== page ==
Cyber Crime has been a problem in the UK for a long time, but it increased dramatically in 2020 due to the coronavirus pandemic. The government conducted its annual Cyber Security Breaches Survey to get a clear picture of cybercrime in the UK. The 2021 edition of the survey said that two in five UK businesses experienced cyber attacks in the last year. Amazing Support, an IT consultancy, has witnessed first-hand the damage a data breach can cause a business. If you’re a business owner, it might be time to evaluate your cyber security strategy – especially if you operate in a vulnerable industry.
Cyber Crime by the Numbers
Most UK businesses weren’t prepared for the 2020 pandemic and the new work-from-home model it forced them to use. The Cyber Security Breaches Survey has the numbers to prove it:
- 47 percent of businesses have staff using personal devices for work, but only 18 percent have a policy on how to use those personal devices at work
- Less than one-quarter of businesses (23 percent) have a policy geared toward cyber security and home working
- Only 83 percent of businesses have updated anti-virus software
Working from home during the height of the pandemic put stress on many businesses’ cyber security systems. Moving to cloud technologies has also made businesses more vulnerable.
The Five Industries Most at Risk for Cyber Crime in the UK
In The Cyber Security Breaches Survey conducted by the UK government, five industries stood out as the most likely to be targeted for cyber attacks. These industries are:
- IT & Telecommunications
- HR & Recruitment
- Manufacturing & Utilities
Medical records contain valuable information that criminals can sell on the Dark Web once they have it. Many hospitals and healthcare facilities are digitizing their records as well, making them easier to access for cybercriminals. Outdated technology that many healthcare facilities use also puts the industry at risk because older systems are less likely to have the necessary security updates that keep hackers at bay.
Another entry point for cybercriminals is medical devices that store patient data or connect to servers that store patient data. These devices could even be taken over remotely, preventing medical personnel from operating them.
IT & Telecommunications
IT and telecom companies operate infrastructure used to communicate and store large amounts of data. These companies may even suffer from state-sponsored cyber-attacks because their systems allow entire economies to operate. IT and telecom businesses are gateways to other companies – the companies that use their systems. Once hackers have infiltrated the infrastructure, they can intercept calls or impersonate subscribers.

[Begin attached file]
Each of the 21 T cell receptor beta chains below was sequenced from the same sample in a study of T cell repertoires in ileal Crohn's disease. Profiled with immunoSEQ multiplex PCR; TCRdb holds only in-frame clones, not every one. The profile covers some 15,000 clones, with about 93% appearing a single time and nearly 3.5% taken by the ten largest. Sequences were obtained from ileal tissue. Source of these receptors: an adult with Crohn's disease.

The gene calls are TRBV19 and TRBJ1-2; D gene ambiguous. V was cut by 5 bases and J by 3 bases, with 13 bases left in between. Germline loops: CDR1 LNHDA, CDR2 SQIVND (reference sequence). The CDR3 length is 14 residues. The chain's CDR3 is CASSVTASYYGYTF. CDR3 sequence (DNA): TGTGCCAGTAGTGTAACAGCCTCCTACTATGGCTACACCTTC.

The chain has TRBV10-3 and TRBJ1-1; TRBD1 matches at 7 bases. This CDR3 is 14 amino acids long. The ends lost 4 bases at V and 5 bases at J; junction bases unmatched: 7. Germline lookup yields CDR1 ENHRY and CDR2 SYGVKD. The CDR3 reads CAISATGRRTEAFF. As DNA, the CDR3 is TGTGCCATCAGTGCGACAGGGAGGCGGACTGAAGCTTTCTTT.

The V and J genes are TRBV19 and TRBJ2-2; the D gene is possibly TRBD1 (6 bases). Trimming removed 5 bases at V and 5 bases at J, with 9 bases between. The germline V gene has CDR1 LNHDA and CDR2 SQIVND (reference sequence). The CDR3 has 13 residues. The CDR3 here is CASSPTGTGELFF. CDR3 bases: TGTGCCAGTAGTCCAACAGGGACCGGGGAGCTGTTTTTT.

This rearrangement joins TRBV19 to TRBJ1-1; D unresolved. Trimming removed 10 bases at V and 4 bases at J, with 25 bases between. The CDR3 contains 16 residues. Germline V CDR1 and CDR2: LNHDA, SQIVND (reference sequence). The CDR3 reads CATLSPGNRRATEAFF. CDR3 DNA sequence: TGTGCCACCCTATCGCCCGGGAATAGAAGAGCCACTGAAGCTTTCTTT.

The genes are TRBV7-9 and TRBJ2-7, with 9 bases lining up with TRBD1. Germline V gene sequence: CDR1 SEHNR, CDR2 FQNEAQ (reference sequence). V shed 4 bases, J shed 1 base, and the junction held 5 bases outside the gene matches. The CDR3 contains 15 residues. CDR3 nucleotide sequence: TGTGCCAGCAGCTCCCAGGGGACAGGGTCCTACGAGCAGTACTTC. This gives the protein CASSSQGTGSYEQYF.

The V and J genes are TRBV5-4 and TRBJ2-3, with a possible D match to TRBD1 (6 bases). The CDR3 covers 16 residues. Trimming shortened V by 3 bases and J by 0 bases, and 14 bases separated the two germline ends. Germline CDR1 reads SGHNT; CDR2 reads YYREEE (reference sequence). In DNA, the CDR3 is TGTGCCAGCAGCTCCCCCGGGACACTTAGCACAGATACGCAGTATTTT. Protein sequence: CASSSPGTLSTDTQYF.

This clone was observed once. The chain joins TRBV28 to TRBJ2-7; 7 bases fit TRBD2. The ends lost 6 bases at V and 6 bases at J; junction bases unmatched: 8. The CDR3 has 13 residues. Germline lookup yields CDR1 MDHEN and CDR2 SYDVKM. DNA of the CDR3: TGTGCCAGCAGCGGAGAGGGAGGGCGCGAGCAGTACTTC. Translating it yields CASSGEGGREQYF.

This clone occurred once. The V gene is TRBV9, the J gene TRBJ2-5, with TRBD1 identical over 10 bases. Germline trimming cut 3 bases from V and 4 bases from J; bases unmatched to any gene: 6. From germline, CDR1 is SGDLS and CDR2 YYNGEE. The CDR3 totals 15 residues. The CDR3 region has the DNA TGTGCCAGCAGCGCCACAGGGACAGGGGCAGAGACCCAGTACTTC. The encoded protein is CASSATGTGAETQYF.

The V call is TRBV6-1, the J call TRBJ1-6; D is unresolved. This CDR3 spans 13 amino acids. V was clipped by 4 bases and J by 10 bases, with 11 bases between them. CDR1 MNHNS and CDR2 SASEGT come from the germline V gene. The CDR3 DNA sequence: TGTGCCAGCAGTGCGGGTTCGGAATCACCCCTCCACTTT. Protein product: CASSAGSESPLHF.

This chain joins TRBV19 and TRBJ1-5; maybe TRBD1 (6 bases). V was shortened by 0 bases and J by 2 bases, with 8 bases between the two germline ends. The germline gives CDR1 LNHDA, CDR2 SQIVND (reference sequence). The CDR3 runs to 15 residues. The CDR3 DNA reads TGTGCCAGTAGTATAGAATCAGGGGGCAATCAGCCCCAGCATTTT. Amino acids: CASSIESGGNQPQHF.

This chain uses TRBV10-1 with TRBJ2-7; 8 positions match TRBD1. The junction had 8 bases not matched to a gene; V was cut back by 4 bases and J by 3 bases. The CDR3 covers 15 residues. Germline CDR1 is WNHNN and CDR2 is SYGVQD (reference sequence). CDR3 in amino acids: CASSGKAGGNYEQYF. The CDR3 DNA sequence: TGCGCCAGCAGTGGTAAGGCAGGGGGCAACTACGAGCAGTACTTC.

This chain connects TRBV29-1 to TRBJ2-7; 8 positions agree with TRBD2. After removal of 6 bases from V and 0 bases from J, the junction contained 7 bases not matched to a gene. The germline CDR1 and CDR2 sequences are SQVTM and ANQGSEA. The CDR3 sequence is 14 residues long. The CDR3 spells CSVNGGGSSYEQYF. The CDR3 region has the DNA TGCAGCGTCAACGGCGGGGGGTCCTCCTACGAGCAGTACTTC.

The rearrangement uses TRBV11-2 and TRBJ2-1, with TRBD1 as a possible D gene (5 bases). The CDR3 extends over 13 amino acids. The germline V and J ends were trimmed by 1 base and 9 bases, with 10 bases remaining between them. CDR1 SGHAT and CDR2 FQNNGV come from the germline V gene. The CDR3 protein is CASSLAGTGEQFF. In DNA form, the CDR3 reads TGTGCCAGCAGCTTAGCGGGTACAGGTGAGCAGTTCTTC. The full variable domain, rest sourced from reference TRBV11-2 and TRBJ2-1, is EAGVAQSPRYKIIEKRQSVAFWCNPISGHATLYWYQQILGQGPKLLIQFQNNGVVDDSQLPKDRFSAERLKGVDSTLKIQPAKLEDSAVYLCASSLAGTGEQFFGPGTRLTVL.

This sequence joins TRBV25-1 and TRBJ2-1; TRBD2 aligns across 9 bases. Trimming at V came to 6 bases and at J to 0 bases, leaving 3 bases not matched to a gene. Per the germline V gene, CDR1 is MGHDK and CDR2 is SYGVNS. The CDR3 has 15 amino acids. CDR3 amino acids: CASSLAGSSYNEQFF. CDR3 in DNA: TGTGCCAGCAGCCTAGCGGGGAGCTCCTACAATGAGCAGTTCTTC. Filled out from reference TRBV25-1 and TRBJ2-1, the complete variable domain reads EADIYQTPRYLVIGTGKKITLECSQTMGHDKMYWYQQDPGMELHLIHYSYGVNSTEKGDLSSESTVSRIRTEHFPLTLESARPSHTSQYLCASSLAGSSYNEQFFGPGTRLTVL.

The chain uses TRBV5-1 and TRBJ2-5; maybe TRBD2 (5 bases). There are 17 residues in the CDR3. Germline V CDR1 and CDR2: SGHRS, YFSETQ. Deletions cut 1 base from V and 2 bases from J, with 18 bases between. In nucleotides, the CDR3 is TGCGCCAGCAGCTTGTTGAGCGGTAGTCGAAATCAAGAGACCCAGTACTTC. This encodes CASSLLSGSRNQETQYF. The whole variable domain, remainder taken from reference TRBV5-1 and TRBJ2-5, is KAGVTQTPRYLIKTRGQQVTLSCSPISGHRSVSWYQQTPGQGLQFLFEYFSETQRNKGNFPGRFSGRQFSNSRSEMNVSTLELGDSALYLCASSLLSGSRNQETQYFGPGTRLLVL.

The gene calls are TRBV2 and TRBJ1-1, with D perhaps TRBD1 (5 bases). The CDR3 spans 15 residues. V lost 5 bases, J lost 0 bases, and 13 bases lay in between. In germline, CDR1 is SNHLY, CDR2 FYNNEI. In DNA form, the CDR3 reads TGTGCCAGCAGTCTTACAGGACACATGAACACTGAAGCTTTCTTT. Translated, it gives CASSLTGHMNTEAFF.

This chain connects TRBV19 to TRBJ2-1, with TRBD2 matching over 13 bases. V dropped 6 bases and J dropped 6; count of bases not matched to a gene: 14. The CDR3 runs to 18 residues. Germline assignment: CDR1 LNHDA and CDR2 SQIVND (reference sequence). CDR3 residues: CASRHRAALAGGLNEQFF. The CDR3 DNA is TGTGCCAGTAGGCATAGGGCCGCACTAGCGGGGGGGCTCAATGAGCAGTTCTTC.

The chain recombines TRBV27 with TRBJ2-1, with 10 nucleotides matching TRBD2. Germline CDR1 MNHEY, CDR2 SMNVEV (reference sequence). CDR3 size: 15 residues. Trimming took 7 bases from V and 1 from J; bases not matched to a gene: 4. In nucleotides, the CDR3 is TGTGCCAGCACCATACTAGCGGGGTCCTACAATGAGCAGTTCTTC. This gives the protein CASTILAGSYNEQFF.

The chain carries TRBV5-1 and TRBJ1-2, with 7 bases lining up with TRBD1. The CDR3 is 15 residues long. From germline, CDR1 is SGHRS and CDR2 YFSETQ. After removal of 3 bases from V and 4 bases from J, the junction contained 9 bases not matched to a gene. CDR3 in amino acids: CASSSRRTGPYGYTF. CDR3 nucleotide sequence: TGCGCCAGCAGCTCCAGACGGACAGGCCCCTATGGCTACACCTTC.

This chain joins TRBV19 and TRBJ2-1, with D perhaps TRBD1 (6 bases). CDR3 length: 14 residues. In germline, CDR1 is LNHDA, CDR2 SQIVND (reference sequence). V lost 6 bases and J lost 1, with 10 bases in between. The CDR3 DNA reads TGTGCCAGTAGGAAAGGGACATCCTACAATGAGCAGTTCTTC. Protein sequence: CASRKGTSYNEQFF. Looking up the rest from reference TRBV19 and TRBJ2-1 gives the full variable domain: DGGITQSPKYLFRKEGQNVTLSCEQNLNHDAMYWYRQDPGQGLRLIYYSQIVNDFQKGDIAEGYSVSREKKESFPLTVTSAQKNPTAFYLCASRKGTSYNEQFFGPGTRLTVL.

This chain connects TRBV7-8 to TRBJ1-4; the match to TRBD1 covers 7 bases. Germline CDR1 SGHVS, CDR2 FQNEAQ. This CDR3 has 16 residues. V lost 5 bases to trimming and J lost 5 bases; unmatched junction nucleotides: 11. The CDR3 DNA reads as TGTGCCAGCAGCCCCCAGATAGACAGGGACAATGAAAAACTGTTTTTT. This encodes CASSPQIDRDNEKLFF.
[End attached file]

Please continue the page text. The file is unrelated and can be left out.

The combination of complex communication networks and huge stores of sensitive data make IT and telecom companies a big target for cybercriminals.
Law firms maintain a lot of data on their clients. Personal information from divorce and custody cases or corporate intel concerning mergers and acquisitions are data that criminals would like to get their hands on. Storing that data and transferring it confidentially has become a challenge for law firms since the switch to remote working in 2020. Shifting dispute resolution and transactional work to virtual methods proved difficult for many law firms. The lack of regulations around data privacy in the legal field also left many without contingency plans.
HR & Recruitment
Cybercriminals can find their way into companies through the HR department via payroll fraud, recruitment scams, and corporate espionage. HR usually holds a lot of personal data on employees, such as names, addresses, and bank information – all valuable data that cybercriminals look for. By targeting HR employees, hackers give themselves more ammunition for future attacks against other departments.
Recruitment agencies are also at risk because they hold candidate data and build up valuable candidate lists, which is considered intellectual property worth stealing.
Manufacturing & Utilities
Companies in the manufacturing industry are vulnerable to cyber attacks for the intellectual property they generate. The automotive, electronics, and pharmaceutical sectors, in particular, attract cybercriminals. Most manufacturing firms also use specific software packages that are hard to update, making them a target for cybercriminals.
The manufacturing industry is also far behind most other industries technologically and is hesitant to move to new systems. Not keeping up with modern security measures is a major vulnerability for this industry.
Cyber Crime on the Rise
If your business operates in one of the five at-risk industries, then it’s worth your time to reevaluate your cyber security strategy. If you don’t have a cyber security strategy, then you need to develop one right away. Even if your business isn’t in a vulnerable industry, you could still be at risk of a cyber-attack. Data breaches are costly and lower your clients’ trust in your business. Avoid one by having strong cyber security measures in place.